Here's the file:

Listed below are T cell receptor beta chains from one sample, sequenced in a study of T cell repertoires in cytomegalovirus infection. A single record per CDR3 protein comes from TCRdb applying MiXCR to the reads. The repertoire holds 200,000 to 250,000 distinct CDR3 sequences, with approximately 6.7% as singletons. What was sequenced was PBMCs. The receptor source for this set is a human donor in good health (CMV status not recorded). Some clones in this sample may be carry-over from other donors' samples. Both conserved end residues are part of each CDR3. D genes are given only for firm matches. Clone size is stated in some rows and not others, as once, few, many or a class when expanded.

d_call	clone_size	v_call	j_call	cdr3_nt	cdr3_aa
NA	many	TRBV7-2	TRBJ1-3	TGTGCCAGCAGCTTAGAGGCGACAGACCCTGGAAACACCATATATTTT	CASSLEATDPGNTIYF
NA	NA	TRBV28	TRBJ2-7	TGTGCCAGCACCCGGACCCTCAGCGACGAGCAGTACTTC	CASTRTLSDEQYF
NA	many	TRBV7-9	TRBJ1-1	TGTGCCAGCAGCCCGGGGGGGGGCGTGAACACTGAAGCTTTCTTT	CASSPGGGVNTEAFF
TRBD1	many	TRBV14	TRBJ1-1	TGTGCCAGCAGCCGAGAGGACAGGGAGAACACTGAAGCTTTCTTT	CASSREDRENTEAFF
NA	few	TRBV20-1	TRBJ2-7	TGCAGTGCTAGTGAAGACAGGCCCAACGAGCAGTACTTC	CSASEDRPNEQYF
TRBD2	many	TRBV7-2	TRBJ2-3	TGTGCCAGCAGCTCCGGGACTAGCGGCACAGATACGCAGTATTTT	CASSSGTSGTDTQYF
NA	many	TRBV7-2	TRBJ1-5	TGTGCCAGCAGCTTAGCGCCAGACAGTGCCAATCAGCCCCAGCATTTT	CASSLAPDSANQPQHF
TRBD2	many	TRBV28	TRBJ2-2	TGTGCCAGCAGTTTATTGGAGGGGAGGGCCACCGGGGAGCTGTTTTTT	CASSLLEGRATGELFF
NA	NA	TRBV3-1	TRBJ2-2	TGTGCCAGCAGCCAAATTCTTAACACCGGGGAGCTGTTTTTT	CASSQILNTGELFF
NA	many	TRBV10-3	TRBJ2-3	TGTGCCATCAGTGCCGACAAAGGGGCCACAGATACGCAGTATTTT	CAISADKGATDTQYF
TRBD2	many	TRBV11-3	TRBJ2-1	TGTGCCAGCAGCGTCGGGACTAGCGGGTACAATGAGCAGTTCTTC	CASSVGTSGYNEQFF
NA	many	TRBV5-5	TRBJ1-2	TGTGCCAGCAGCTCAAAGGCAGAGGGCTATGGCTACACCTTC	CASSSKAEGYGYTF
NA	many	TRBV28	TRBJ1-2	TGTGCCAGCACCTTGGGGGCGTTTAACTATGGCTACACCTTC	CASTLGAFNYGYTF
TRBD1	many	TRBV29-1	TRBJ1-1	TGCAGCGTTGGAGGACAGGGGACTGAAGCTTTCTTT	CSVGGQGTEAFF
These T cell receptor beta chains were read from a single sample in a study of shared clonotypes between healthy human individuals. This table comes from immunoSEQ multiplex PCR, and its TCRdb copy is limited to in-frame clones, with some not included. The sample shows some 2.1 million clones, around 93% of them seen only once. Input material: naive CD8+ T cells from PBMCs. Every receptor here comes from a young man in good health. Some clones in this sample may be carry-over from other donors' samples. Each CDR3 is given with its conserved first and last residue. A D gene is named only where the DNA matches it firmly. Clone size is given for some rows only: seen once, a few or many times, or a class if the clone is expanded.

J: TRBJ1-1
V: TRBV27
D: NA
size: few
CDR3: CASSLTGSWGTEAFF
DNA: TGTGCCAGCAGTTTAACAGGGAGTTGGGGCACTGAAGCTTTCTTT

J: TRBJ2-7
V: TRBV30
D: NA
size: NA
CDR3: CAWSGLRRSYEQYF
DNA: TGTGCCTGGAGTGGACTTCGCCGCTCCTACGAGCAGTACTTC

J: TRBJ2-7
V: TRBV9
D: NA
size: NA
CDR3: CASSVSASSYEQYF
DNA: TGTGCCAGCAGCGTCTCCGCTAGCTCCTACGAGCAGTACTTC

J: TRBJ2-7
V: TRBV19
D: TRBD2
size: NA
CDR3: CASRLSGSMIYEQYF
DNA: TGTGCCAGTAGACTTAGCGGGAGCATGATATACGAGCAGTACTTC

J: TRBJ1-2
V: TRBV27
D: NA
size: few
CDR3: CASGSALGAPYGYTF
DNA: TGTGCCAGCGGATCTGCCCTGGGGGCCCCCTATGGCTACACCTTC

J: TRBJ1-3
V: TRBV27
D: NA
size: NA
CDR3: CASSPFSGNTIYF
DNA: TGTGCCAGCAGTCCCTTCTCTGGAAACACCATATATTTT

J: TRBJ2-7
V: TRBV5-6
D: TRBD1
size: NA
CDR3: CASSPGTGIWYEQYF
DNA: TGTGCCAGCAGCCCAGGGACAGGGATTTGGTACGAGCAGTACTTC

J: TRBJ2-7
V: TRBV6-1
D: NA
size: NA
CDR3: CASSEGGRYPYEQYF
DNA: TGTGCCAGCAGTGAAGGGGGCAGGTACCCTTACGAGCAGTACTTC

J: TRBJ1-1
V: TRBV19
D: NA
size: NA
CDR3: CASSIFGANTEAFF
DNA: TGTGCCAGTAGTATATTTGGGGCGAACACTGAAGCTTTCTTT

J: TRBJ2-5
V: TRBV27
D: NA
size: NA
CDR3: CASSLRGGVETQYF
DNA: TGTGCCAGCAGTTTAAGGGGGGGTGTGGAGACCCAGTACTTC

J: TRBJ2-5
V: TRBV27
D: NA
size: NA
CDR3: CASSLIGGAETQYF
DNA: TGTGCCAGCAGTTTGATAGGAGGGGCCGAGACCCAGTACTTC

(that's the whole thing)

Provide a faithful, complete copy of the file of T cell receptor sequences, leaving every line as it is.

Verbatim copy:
Listed below are T cell receptor beta chains from one sample, sequenced in a study of T cell repertoires in cytomegalovirus infection. A single record per CDR3 protein comes from TCRdb applying MiXCR to the reads. The repertoire holds 200,000 to 250,000 distinct CDR3 sequences, with approximately 6.7% as singletons. What was sequenced was PBMCs. The receptor source for this set is a human donor in good health (CMV status not recorded). Some clones in this sample may be carry-over from other donors' samples. Both conserved end residues are part of each CDR3. D genes are given only for firm matches. Clone size is stated in some rows and not others, as once, few, many or a class when expanded.

d_call	clone_size	v_call	j_call	cdr3_nt	cdr3_aa
NA	many	TRBV7-2	TRBJ1-3	TGTGCCAGCAGCTTAGAGGCGACAGACCCTGGAAACACCATATATTTT	CASSLEATDPGNTIYF
NA	NA	TRBV28	TRBJ2-7	TGTGCCAGCACCCGGACCCTCAGCGACGAGCAGTACTTC	CASTRTLSDEQYF
NA	many	TRBV7-9	TRBJ1-1	TGTGCCAGCAGCCCGGGGGGGGGCGTGAACACTGAAGCTTTCTTT	CASSPGGGVNTEAFF
TRBD1	many	TRBV14	TRBJ1-1	TGTGCCAGCAGCCGAGAGGACAGGGAGAACACTGAAGCTTTCTTT	CASSREDRENTEAFF
NA	few	TRBV20-1	TRBJ2-7	TGCAGTGCTAGTGAAGACAGGCCCAACGAGCAGTACTTC	CSASEDRPNEQYF
TRBD2	many	TRBV7-2	TRBJ2-3	TGTGCCAGCAGCTCCGGGACTAGCGGCACAGATACGCAGTATTTT	CASSSGTSGTDTQYF
NA	many	TRBV7-2	TRBJ1-5	TGTGCCAGCAGCTTAGCGCCAGACAGTGCCAATCAGCCCCAGCATTTT	CASSLAPDSANQPQHF
TRBD2	many	TRBV28	TRBJ2-2	TGTGCCAGCAGTTTATTGGAGGGGAGGGCCACCGGGGAGCTGTTTTTT	CASSLLEGRATGELFF
NA	NA	TRBV3-1	TRBJ2-2	TGTGCCAGCAGCCAAATTCTTAACACCGGGGAGCTGTTTTTT	CASSQILNTGELFF
NA	many	TRBV10-3	TRBJ2-3	TGTGCCATCAGTGCCGACAAAGGGGCCACAGATACGCAGTATTTT	CAISADKGATDTQYF
TRBD2	many	TRBV11-3	TRBJ2-1	TGTGCCAGCAGCGTCGGGACTAGCGGGTACAATGAGCAGTTCTTC	CASSVGTSGYNEQFF
NA	many	TRBV5-5	TRBJ1-2	TGTGCCAGCAGCTCAAAGGCAGAGGGCTATGGCTACACCTTC	CASSSKAEGYGYTF
NA	many	TRBV28	TRBJ1-2	TGTGCCAGCACCTTGGGGGCGTTTAACTATGGCTACACCTTC	CASTLGAFNYGYTF
TRBD1	many	TRBV29-1	TRBJ1-1	TGCAGCGTTGGAGGACAGGGGACTGAAGCTTTCTTT	CSVGGQGTEAFF
These T cell receptor beta chains were read from a single sample in a study of shared clonotypes between healthy human individuals. This table comes from immunoSEQ multiplex PCR, and its TCRdb copy is limited to in-frame clones, with some not included. The sample shows some 2.1 million clones, around 93% of them seen only once. Input material: naive CD8+ T cells from PBMCs. Every receptor here comes from a young man in good health. Some clones in this sample may be carry-over from other donors' samples. Each CDR3 is given with its conserved first and last residue. A D gene is named only where the DNA matches it firmly. Clone size is given for some rows only: seen once, a few or many times, or a class if the clone is expanded.

J: TRBJ1-1
V: TRBV27
D: NA
size: few
CDR3: CASSLTGSWGTEAFF
DNA: TGTGCCAGCAGTTTAACAGGGAGTTGGGGCACTGAAGCTTTCTTT

J: TRBJ2-7
V: TRBV30
D: NA
size: NA
CDR3: CAWSGLRRSYEQYF
DNA: TGTGCCTGGAGTGGACTTCGCCGCTCCTACGAGCAGTACTTC

J: TRBJ2-7
V: TRBV9
D: NA
size: NA
CDR3: CASSVSASSYEQYF
DNA: TGTGCCAGCAGCGTCTCCGCTAGCTCCTACGAGCAGTACTTC

J: TRBJ2-7
V: TRBV19
D: TRBD2
size: NA
CDR3: CASRLSGSMIYEQYF
DNA: TGTGCCAGTAGACTTAGCGGGAGCATGATATACGAGCAGTACTTC

J: TRBJ1-2
V: TRBV27
D: NA
size: few
CDR3: CASGSALGAPYGYTF
DNA: TGTGCCAGCGGATCTGCCCTGGGGGCCCCCTATGGCTACACCTTC

J: TRBJ1-3
V: TRBV27
D: NA
size: NA
CDR3: CASSPFSGNTIYF
DNA: TGTGCCAGCAGTCCCTTCTCTGGAAACACCATATATTTT

J: TRBJ2-7
V: TRBV5-6
D: TRBD1
size: NA
CDR3: CASSPGTGIWYEQYF
DNA: TGTGCCAGCAGCCCAGGGACAGGGATTTGGTACGAGCAGTACTTC

J: TRBJ2-7
V: TRBV6-1
D: NA
size: NA
CDR3: CASSEGGRYPYEQYF
DNA: TGTGCCAGCAGTGAAGGGGGCAGGTACCCTTACGAGCAGTACTTC

J: TRBJ1-1
V: TRBV19
D: NA
size: NA
CDR3: CASSIFGANTEAFF
DNA: TGTGCCAGTAGTATATTTGGGGCGAACACTGAAGCTTTCTTT

J: TRBJ2-5
V: TRBV27
D: NA
size: NA
CDR3: CASSLRGGVETQYF
DNA: TGTGCCAGCAGTTTAAGGGGGGGTGTGGAGACCCAGTACTTC

J: TRBJ2-5
V: TRBV27
D: NA
size: NA
CDR3: CASSLIGGAETQYF
DNA: TGTGCCAGCAGTTTGATAGGAGGGGCCGAGACCCAGTACTTC